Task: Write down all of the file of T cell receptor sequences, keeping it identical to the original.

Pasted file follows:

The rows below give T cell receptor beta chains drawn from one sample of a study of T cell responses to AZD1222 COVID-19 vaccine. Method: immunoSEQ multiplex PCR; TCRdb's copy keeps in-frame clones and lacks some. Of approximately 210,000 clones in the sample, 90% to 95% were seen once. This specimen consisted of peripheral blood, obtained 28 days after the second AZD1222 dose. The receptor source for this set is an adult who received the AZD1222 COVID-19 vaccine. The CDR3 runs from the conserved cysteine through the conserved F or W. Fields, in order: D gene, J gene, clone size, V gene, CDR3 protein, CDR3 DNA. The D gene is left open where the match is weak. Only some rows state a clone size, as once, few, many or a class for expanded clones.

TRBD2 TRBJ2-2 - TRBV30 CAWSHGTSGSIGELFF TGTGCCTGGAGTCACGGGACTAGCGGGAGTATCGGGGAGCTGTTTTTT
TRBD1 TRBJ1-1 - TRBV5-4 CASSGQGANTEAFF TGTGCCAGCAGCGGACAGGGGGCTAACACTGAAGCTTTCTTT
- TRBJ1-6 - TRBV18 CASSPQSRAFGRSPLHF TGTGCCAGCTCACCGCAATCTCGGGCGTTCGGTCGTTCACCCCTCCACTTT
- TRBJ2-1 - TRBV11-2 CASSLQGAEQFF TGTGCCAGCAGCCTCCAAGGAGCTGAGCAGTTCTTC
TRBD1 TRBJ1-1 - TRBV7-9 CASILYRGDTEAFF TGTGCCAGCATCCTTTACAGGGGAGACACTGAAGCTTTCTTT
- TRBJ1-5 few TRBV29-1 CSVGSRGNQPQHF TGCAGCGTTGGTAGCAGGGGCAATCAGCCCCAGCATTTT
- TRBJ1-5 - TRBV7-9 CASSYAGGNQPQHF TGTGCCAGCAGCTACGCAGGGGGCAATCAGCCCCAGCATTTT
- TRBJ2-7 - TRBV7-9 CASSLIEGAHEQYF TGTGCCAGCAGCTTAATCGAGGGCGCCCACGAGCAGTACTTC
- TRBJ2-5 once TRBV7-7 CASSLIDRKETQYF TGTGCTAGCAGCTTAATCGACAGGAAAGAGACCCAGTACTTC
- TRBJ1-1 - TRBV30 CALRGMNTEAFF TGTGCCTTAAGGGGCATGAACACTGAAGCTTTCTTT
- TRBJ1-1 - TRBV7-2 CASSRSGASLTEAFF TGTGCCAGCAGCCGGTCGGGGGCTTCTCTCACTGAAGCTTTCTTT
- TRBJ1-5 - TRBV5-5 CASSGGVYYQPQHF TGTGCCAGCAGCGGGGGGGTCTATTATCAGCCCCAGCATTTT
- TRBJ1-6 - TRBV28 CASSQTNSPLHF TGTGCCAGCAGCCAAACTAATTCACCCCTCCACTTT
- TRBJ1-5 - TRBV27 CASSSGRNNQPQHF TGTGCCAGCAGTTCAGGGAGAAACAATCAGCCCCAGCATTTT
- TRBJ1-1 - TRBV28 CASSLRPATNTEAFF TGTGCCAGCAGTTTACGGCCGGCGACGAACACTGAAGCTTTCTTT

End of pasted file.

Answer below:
The rows below give T cell receptor beta chains drawn from one sample of a study of T cell responses to AZD1222 COVID-19 vaccine. Method: immunoSEQ multiplex PCR; TCRdb's copy keeps in-frame clones and lacks some. Of approximately 210,000 clones in the sample, 90% to 95% were seen once. This specimen consisted of peripheral blood, obtained 28 days after the second AZD1222 dose. The receptor source for this set is an adult who received the AZD1222 COVID-19 vaccine. The CDR3 runs from the conserved cysteine through the conserved F or W. Fields, in order: D gene, J gene, clone size, V gene, CDR3 protein, CDR3 DNA. The D gene is left open where the match is weak. Only some rows state a clone size, as once, few, many or a class for expanded clones.

TRBD2 TRBJ2-2 - TRBV30 CAWSHGTSGSIGELFF TGTGCCTGGAGTCACGGGACTAGCGGGAGTATCGGGGAGCTGTTTTTT
TRBD1 TRBJ1-1 - TRBV5-4 CASSGQGANTEAFF TGTGCCAGCAGCGGACAGGGGGCTAACACTGAAGCTTTCTTT
- TRBJ1-6 - TRBV18 CASSPQSRAFGRSPLHF TGTGCCAGCTCACCGCAATCTCGGGCGTTCGGTCGTTCACCCCTCCACTTT
- TRBJ2-1 - TRBV11-2 CASSLQGAEQFF TGTGCCAGCAGCCTCCAAGGAGCTGAGCAGTTCTTC
TRBD1 TRBJ1-1 - TRBV7-9 CASILYRGDTEAFF TGTGCCAGCATCCTTTACAGGGGAGACACTGAAGCTTTCTTT
- TRBJ1-5 few TRBV29-1 CSVGSRGNQPQHF TGCAGCGTTGGTAGCAGGGGCAATCAGCCCCAGCATTTT
- TRBJ1-5 - TRBV7-9 CASSYAGGNQPQHF TGTGCCAGCAGCTACGCAGGGGGCAATCAGCCCCAGCATTTT
- TRBJ2-7 - TRBV7-9 CASSLIEGAHEQYF TGTGCCAGCAGCTTAATCGAGGGCGCCCACGAGCAGTACTTC
- TRBJ2-5 once TRBV7-7 CASSLIDRKETQYF TGTGCTAGCAGCTTAATCGACAGGAAAGAGACCCAGTACTTC
- TRBJ1-1 - TRBV30 CALRGMNTEAFF TGTGCCTTAAGGGGCATGAACACTGAAGCTTTCTTT
- TRBJ1-1 - TRBV7-2 CASSRSGASLTEAFF TGTGCCAGCAGCCGGTCGGGGGCTTCTCTCACTGAAGCTTTCTTT
- TRBJ1-5 - TRBV5-5 CASSGGVYYQPQHF TGTGCCAGCAGCGGGGGGGTCTATTATCAGCCCCAGCATTTT
- TRBJ1-6 - TRBV28 CASSQTNSPLHF TGTGCCAGCAGCCAAACTAATTCACCCCTCCACTTT
- TRBJ1-5 - TRBV27 CASSSGRNNQPQHF TGTGCCAGCAGTTCAGGGAGAAACAATCAGCCCCAGCATTTT
- TRBJ1-1 - TRBV28 CASSLRPATNTEAFF TGTGCCAGCAGTTTACGGCCGGCGACGAACACTGAAGCTTTCTTT